"I want to see God!"
When we enter the second mansions, moving closer to the center of our souls, we have made the resolution to seek God. His voice is faint--often we hear him only through the words of a holy person, book, or we are driven to seek him because of some sufferings.
Teresa compares souls in the first mansions to those born deaf and mute--they hardly know what they are missing and so are often not sad. But those in the second mansions have glimpsed something of what they could be--they have seen God, veiled in shadows, and desire more. This desire is like suffering, but it is the suffering of a free man in chains.
The way in which souls in the second mansion will grow is in prayer. They may have experienced vocal prayer or liturgical prayer previously: They were "raised Catholic" or "Christian" or participated in group prayer at some point. Now it is vital that they learn interior prayer: meditation, recollection, and how to make exterior prayers interior as well. This will be their blood supply in the spiritual life and will give them strength.
They need that strength very much, because in these second mansions they are still vulnerable to their old habits of selfishness and sin. They still desire things and worry about matters not of God.
Teresa therefore stresses two themes for these souls: (1) discretion and (2) perseverance. This is no time for extreme acts of mortification. These souls need to be led according to their strength along the path of prayer: this requires some deliberate ordering of the exterior life. Set times of prayer, participation in the liturgy (Carmelite liturgy is markedly simple, bare, and focused on God rather than decorative arts), and a program of spiritual reading can all be gently implemented to bring the soul peace in its thirst for God and fear of sin.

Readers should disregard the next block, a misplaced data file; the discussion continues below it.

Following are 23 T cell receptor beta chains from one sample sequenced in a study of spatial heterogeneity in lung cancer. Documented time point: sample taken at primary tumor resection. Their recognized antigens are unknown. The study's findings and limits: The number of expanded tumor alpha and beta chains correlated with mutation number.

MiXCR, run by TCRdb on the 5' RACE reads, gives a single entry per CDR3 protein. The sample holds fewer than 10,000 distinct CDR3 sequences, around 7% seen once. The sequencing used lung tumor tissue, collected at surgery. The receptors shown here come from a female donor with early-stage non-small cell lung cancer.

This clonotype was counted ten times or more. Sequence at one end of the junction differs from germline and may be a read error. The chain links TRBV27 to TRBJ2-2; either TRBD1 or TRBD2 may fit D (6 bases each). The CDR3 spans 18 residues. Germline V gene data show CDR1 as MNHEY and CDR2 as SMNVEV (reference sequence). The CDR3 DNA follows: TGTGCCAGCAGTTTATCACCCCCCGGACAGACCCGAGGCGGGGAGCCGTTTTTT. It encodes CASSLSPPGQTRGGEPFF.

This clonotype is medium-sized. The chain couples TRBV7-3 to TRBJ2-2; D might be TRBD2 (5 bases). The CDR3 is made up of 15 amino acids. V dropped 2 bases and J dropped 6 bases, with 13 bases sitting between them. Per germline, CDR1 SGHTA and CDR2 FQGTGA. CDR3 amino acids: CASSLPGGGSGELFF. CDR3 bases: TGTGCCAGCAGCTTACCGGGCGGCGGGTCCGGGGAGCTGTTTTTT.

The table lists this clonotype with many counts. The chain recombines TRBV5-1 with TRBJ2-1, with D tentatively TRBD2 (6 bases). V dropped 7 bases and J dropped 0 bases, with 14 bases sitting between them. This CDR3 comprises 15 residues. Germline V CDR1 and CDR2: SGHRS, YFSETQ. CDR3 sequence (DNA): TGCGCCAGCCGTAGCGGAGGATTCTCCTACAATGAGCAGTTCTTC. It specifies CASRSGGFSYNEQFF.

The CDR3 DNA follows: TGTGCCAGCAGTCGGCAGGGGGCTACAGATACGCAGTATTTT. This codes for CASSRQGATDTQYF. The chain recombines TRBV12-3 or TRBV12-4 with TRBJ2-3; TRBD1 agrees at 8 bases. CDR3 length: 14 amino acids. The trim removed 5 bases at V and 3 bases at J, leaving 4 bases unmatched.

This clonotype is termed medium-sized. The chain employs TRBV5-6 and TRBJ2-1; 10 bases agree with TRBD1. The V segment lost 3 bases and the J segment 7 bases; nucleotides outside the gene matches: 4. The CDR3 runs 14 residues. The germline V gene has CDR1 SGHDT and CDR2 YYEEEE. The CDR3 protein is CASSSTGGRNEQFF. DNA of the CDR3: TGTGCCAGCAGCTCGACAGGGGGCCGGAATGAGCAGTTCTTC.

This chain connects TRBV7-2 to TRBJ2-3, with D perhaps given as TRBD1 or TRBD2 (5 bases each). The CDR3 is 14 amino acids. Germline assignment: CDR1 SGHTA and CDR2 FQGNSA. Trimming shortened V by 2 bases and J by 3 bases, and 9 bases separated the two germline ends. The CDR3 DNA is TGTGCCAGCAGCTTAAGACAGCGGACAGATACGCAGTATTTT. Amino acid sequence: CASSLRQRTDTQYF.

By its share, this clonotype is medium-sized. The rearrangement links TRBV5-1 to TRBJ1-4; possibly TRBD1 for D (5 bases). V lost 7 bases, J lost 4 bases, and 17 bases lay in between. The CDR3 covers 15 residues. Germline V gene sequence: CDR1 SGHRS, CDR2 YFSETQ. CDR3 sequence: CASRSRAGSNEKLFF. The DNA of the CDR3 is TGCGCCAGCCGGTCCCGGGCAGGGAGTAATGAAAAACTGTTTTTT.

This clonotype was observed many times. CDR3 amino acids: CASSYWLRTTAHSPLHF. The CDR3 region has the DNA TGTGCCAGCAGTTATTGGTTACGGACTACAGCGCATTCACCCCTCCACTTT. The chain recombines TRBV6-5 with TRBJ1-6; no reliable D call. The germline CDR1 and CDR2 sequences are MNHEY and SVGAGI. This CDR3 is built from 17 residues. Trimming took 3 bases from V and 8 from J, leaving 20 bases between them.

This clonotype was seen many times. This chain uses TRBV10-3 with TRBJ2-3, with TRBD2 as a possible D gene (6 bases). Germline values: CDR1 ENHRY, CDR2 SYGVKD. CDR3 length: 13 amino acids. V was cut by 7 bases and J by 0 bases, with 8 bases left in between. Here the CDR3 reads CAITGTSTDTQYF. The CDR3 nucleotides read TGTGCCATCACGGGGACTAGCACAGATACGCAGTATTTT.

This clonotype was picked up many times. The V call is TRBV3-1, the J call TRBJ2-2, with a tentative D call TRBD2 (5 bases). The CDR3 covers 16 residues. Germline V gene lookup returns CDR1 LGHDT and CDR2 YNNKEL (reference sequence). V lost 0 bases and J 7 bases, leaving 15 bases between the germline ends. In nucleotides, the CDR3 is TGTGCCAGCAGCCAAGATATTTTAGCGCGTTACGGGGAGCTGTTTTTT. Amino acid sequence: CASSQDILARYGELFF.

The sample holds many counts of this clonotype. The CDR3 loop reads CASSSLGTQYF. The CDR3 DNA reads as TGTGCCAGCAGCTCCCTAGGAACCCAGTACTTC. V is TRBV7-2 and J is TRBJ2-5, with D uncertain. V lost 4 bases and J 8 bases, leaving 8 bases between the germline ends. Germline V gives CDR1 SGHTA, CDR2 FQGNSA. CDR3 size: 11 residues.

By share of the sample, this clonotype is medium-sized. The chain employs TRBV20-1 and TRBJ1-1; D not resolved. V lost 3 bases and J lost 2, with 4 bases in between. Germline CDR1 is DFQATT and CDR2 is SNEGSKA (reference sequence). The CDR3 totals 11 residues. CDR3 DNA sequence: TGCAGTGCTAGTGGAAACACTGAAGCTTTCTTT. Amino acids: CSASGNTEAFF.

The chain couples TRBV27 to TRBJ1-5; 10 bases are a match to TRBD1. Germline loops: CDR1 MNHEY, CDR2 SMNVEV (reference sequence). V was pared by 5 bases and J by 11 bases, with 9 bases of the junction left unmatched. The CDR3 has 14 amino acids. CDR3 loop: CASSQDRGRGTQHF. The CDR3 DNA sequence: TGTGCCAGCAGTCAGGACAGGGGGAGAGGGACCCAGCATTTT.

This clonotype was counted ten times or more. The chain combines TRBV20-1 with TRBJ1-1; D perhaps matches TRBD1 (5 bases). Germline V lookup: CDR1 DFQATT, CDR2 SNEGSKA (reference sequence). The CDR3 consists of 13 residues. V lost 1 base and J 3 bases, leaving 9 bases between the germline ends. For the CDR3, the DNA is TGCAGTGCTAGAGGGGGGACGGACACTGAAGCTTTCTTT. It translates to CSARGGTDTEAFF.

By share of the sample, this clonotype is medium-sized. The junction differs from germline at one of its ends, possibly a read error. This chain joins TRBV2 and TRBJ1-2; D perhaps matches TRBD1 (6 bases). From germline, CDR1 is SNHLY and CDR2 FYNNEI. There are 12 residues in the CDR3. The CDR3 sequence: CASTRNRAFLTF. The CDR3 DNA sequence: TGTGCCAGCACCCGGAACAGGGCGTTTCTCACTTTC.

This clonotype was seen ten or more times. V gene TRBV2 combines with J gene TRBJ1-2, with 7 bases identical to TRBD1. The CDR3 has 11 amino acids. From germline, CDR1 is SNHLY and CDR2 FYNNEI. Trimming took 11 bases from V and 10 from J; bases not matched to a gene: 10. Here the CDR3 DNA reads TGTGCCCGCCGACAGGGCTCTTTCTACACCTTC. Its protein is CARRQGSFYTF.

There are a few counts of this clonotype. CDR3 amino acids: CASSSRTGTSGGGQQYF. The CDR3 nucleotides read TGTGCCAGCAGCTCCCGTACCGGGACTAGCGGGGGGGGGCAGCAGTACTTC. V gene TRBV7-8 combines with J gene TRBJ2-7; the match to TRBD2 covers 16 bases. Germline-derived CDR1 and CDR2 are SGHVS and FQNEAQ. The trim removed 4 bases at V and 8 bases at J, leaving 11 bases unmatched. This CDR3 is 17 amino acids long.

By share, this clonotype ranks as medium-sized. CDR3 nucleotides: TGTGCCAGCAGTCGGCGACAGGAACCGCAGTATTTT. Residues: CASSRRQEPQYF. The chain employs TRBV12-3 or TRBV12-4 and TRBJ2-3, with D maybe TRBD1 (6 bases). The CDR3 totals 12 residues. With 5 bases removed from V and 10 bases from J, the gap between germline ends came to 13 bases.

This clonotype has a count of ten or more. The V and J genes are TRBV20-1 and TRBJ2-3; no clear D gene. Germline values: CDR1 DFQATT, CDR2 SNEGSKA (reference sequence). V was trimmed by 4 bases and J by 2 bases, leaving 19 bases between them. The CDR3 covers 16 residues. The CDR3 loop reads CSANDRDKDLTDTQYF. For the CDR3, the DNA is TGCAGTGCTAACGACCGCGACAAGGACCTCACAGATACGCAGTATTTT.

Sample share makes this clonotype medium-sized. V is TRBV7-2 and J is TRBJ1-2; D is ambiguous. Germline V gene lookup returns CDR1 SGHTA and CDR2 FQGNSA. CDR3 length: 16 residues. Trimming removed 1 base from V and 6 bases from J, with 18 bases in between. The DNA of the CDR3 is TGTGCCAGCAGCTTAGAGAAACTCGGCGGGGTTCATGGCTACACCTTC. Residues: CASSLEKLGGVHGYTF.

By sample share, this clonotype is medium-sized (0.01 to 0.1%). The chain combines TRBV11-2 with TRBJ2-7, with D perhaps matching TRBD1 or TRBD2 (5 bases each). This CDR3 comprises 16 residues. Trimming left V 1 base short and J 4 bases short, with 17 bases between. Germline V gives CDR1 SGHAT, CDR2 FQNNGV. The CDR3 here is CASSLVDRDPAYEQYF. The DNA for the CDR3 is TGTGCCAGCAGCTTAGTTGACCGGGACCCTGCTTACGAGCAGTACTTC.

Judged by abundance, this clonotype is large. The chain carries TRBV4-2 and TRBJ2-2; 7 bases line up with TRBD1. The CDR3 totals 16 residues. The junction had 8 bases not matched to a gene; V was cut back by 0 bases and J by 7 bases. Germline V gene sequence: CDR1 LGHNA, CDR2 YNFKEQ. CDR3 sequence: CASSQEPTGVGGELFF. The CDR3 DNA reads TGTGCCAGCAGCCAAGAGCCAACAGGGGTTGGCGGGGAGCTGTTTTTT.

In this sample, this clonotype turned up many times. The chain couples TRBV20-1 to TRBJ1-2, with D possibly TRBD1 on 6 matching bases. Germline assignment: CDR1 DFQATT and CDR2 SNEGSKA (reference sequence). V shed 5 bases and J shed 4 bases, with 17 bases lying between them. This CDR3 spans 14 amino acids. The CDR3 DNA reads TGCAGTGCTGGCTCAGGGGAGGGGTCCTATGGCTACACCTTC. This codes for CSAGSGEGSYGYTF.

Perseverance is key: Violent bursts of devotion followed by long stretches of tepidity can only dmage the soul and cause it to give up. A slow perseverance--a constant dependence on God's mercy and grace--is the only way for the soul to find its way deeper into its castle.
In spite of the seemingly endless nature of these mansions, Teresa urges her children to think mainly of that "glimpse" of total union with God that first impelled them out of the first mansions. Every soul should aspire to intimacy and the high adventure of sainthood--thinking nothing of what was left behind and pressing on to the highest heights of divine love. The emphasis should be on the total gift of self to God, mirroring God's own gift of self to us.